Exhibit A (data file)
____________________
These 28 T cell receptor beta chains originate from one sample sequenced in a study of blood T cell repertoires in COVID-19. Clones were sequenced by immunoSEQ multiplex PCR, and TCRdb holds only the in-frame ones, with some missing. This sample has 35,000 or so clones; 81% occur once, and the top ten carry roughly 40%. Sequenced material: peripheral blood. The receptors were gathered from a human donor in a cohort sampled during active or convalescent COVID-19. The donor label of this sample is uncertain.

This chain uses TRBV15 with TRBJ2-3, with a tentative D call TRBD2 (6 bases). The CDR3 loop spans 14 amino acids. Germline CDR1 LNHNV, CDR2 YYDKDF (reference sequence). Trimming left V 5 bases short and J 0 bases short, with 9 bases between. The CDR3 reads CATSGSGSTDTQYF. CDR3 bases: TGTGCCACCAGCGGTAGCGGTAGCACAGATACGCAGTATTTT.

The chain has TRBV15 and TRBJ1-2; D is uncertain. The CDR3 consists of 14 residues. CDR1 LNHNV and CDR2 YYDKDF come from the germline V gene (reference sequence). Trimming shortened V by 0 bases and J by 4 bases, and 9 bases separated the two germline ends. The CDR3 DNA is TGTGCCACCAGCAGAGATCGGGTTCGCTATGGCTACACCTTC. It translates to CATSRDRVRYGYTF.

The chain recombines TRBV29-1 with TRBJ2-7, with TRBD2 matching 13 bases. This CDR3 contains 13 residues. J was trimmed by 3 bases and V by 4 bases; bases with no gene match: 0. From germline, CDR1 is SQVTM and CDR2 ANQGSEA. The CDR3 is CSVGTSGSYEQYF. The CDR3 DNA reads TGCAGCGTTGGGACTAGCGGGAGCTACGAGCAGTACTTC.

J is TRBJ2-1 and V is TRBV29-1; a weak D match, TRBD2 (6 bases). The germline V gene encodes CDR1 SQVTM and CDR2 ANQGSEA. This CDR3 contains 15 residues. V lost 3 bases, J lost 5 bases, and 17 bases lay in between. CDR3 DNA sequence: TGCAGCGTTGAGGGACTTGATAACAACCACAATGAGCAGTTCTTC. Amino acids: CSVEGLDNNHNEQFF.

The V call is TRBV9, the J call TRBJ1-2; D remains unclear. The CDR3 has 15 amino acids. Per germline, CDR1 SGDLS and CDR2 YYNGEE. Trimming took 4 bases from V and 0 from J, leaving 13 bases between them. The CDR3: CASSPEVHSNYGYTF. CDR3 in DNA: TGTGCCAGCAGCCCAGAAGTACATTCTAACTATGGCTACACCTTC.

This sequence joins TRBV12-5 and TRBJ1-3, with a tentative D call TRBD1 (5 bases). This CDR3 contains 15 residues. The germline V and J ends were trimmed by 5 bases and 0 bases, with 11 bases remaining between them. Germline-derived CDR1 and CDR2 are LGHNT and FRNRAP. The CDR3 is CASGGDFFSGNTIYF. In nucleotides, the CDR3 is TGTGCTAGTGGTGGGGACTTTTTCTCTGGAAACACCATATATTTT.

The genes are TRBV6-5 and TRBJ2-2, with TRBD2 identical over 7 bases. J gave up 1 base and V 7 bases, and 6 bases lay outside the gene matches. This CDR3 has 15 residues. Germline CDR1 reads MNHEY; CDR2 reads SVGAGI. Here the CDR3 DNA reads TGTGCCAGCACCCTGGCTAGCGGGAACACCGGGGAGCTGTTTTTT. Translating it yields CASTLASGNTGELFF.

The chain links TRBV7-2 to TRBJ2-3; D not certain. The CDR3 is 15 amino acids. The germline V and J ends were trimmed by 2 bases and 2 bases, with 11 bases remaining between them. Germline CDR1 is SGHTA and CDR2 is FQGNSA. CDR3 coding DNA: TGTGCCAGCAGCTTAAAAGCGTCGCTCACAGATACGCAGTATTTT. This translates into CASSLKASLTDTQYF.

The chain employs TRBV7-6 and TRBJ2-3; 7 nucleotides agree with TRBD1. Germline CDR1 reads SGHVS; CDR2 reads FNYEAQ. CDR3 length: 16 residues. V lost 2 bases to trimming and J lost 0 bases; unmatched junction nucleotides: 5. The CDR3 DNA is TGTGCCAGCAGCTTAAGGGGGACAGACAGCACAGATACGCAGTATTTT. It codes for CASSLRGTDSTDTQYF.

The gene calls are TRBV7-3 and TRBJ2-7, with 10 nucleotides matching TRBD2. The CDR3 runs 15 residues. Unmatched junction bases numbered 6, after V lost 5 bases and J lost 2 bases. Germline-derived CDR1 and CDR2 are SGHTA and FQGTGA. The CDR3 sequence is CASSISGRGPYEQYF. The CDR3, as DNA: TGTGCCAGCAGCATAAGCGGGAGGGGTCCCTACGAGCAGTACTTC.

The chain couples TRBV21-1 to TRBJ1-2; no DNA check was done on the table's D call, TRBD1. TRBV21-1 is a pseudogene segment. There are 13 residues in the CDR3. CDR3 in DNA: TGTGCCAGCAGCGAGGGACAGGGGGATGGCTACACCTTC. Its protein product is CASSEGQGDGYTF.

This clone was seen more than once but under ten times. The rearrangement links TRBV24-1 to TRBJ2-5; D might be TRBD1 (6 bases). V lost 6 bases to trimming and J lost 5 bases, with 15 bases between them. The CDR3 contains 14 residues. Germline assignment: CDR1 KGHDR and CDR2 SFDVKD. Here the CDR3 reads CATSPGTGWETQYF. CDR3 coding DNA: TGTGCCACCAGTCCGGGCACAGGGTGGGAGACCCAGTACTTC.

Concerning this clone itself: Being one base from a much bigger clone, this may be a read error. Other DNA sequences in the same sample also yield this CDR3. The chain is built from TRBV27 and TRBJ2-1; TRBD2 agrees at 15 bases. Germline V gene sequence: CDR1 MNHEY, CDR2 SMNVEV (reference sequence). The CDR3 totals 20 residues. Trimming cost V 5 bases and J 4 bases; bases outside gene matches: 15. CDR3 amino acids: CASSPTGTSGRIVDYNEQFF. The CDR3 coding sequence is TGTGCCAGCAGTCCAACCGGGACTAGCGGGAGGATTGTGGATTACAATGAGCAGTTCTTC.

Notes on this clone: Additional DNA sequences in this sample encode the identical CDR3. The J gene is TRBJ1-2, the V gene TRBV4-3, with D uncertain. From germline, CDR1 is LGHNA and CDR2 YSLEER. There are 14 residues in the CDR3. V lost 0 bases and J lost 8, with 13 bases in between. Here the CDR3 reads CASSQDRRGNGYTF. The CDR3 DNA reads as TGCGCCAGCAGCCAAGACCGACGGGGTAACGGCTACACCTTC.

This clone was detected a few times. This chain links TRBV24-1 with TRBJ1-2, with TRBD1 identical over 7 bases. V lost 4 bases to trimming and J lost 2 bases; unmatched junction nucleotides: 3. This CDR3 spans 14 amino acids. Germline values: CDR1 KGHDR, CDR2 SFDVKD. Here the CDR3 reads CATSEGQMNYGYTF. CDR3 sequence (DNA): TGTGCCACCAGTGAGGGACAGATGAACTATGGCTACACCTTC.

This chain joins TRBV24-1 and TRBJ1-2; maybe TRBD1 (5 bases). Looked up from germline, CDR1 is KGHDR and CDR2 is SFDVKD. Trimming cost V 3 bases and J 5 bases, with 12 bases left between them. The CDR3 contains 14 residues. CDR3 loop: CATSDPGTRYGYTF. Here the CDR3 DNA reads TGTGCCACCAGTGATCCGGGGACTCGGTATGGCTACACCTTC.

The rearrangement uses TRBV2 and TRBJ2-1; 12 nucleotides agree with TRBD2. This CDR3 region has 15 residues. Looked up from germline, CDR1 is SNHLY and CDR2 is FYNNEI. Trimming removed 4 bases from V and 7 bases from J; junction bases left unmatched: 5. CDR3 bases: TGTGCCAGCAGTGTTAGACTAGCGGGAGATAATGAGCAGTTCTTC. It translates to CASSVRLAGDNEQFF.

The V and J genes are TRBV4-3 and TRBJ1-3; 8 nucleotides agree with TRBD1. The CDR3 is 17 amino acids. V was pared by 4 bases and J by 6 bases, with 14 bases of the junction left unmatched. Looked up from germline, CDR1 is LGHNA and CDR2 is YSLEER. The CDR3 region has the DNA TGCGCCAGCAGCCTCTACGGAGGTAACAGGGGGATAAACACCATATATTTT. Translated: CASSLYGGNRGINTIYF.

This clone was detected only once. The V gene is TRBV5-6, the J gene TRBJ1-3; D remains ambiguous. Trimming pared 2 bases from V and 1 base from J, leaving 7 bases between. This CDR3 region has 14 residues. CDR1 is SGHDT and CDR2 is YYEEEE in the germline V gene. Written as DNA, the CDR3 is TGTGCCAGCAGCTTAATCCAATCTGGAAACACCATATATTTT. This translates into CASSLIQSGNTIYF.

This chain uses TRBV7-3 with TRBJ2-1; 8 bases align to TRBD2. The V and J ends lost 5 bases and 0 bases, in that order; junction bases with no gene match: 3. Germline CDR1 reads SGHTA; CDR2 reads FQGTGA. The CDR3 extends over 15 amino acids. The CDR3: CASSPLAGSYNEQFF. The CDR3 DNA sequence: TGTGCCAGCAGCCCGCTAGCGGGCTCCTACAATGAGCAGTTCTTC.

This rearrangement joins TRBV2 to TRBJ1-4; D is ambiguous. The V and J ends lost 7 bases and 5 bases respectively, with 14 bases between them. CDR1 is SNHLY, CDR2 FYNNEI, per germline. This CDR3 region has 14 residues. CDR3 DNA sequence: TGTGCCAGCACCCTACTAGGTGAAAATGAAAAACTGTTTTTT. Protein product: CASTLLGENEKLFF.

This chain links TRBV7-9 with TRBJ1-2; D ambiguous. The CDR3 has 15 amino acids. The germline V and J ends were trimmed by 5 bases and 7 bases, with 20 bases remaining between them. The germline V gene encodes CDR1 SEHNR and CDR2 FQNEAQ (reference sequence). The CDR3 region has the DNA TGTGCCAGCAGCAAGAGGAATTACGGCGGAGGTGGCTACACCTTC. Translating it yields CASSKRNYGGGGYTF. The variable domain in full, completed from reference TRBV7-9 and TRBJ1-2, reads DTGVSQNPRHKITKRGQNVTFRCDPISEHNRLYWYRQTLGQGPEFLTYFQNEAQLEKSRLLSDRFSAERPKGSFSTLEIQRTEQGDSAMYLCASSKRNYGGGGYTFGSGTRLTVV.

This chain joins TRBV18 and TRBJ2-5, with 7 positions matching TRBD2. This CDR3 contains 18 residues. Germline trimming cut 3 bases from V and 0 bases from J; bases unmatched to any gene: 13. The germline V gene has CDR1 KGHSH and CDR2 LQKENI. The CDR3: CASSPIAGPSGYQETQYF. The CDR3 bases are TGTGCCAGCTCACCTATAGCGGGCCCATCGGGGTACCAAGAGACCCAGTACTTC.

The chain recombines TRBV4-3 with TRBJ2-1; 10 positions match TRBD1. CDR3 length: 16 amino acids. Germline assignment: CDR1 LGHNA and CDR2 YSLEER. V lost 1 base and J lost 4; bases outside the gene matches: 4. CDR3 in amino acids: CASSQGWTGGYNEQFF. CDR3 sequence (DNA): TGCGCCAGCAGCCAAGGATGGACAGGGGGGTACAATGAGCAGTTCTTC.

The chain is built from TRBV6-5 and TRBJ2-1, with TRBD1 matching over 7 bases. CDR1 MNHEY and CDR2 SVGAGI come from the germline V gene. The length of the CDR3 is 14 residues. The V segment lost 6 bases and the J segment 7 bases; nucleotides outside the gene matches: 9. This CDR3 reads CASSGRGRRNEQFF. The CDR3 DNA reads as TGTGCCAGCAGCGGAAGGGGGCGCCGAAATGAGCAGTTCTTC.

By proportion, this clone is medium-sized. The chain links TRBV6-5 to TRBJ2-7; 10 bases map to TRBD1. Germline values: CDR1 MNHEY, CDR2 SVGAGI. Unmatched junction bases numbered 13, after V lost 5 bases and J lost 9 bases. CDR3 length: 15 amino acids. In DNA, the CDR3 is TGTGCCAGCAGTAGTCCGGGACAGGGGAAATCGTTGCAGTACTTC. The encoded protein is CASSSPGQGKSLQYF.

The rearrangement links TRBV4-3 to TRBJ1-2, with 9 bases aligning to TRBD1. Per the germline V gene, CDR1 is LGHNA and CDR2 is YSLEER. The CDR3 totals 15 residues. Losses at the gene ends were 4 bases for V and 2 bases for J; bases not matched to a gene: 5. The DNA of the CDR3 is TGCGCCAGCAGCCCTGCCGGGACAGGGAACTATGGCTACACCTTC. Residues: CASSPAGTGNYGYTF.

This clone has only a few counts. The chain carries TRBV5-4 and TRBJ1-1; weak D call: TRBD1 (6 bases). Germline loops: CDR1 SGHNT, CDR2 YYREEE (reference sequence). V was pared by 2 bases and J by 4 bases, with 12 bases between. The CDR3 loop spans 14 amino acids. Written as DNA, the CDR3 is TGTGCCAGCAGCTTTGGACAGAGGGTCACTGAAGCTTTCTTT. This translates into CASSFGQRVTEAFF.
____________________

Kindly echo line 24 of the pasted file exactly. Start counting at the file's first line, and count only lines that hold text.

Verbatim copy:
This chain joins TRBV18 and TRBJ2-5, with 7 positions matching TRBD2. This CDR3 contains 18 residues. Germline trimming cut 3 bases from V and 0 bases from J; bases unmatched to any gene: 13. The germline V gene has CDR1 KGHSH and CDR2 LQKENI. The CDR3: CASSPIAGPSGYQETQYF. The CDR3 bases are TGTGCCAGCTCACCTATAGCGGGCCCATCGGGGTACCAAGAGACCCAGTACTTC.